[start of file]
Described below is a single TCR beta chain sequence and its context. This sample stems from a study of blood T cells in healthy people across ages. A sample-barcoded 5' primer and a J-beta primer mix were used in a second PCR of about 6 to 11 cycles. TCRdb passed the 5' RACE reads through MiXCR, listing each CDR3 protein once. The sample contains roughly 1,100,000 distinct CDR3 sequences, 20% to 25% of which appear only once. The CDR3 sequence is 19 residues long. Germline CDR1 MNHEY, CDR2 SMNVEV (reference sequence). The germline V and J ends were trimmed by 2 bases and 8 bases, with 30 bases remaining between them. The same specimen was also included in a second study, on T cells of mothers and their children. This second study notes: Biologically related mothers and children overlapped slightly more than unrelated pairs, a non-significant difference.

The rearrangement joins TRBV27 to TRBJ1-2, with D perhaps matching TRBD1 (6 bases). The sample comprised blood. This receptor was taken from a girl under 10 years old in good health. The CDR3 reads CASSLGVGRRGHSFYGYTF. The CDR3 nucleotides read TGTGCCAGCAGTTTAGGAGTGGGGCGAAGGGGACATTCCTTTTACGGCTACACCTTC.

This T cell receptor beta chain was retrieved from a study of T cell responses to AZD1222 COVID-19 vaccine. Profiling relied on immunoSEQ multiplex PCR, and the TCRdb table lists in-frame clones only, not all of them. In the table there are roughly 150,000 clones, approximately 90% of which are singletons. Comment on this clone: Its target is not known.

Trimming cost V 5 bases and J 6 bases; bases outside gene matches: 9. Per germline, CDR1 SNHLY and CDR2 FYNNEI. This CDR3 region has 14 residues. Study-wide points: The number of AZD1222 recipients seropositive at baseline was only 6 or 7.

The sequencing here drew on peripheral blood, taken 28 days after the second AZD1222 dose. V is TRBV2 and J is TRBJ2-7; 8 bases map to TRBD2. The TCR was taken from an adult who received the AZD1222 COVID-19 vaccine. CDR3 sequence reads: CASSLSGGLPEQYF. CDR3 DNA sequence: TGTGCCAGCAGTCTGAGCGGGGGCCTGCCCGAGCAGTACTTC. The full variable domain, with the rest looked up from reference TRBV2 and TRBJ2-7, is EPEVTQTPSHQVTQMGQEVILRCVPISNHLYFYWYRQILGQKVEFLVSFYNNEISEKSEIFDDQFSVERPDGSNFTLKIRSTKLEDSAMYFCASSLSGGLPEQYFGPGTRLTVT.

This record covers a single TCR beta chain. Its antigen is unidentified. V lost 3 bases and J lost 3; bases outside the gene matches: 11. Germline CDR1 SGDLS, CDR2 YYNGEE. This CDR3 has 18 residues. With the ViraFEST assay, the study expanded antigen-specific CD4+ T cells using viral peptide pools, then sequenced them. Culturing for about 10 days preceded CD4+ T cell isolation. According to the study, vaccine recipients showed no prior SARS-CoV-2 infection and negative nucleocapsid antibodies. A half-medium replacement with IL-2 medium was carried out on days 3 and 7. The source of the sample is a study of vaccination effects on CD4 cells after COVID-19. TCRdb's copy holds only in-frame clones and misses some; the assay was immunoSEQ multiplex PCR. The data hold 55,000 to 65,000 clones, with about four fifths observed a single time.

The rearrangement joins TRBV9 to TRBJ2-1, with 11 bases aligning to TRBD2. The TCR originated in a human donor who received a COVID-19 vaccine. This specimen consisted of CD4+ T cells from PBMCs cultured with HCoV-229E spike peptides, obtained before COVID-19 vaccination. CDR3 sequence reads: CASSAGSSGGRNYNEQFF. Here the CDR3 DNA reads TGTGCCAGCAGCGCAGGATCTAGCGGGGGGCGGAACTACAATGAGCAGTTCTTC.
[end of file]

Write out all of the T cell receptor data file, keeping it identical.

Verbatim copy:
Described below is a single TCR beta chain sequence and its context. This sample stems from a study of blood T cells in healthy people across ages. A sample-barcoded 5' primer and a J-beta primer mix were used in a second PCR of about 6 to 11 cycles. TCRdb passed the 5' RACE reads through MiXCR, listing each CDR3 protein once. The sample contains roughly 1,100,000 distinct CDR3 sequences, 20% to 25% of which appear only once. The CDR3 sequence is 19 residues long. Germline CDR1 MNHEY, CDR2 SMNVEV (reference sequence). The germline V and J ends were trimmed by 2 bases and 8 bases, with 30 bases remaining between them. The same specimen was also included in a second study, on T cells of mothers and their children. This second study notes: Biologically related mothers and children overlapped slightly more than unrelated pairs, a non-significant difference.

The rearrangement joins TRBV27 to TRBJ1-2, with D perhaps matching TRBD1 (6 bases). The sample comprised blood. This receptor was taken from a girl under 10 years old in good health. The CDR3 reads CASSLGVGRRGHSFYGYTF. The CDR3 nucleotides read TGTGCCAGCAGTTTAGGAGTGGGGCGAAGGGGACATTCCTTTTACGGCTACACCTTC.

This T cell receptor beta chain was retrieved from a study of T cell responses to AZD1222 COVID-19 vaccine. Profiling relied on immunoSEQ multiplex PCR, and the TCRdb table lists in-frame clones only, not all of them. In the table there are roughly 150,000 clones, approximately 90% of which are singletons. Comment on this clone: Its target is not known.

Trimming cost V 5 bases and J 6 bases; bases outside gene matches: 9. Per germline, CDR1 SNHLY and CDR2 FYNNEI. This CDR3 region has 14 residues. Study-wide points: The number of AZD1222 recipients seropositive at baseline was only 6 or 7.

The sequencing here drew on peripheral blood, taken 28 days after the second AZD1222 dose. V is TRBV2 and J is TRBJ2-7; 8 bases map to TRBD2. The TCR was taken from an adult who received the AZD1222 COVID-19 vaccine. CDR3 sequence reads: CASSLSGGLPEQYF. CDR3 DNA sequence: TGTGCCAGCAGTCTGAGCGGGGGCCTGCCCGAGCAGTACTTC. The full variable domain, with the rest looked up from reference TRBV2 and TRBJ2-7, is EPEVTQTPSHQVTQMGQEVILRCVPISNHLYFYWYRQILGQKVEFLVSFYNNEISEKSEIFDDQFSVERPDGSNFTLKIRSTKLEDSAMYFCASSLSGGLPEQYFGPGTRLTVT.

This record covers a single TCR beta chain. Its antigen is unidentified. V lost 3 bases and J lost 3; bases outside the gene matches: 11. Germline CDR1 SGDLS, CDR2 YYNGEE. This CDR3 has 18 residues. With the ViraFEST assay, the study expanded antigen-specific CD4+ T cells using viral peptide pools, then sequenced them. Culturing for about 10 days preceded CD4+ T cell isolation. According to the study, vaccine recipients showed no prior SARS-CoV-2 infection and negative nucleocapsid antibodies. A half-medium replacement with IL-2 medium was carried out on days 3 and 7. The source of the sample is a study of vaccination effects on CD4 cells after COVID-19. TCRdb's copy holds only in-frame clones and misses some; the assay was immunoSEQ multiplex PCR. The data hold 55,000 to 65,000 clones, with about four fifths observed a single time.

The rearrangement joins TRBV9 to TRBJ2-1, with 11 bases aligning to TRBD2. The TCR originated in a human donor who received a COVID-19 vaccine. This specimen consisted of CD4+ T cells from PBMCs cultured with HCoV-229E spike peptides, obtained before COVID-19 vaccination. CDR3 sequence reads: CASSAGSSGGRNYNEQFF. Here the CDR3 DNA reads TGTGCCAGCAGCGCAGGATCTAGCGGGGGGCGGAACTACAATGAGCAGTTCTTC.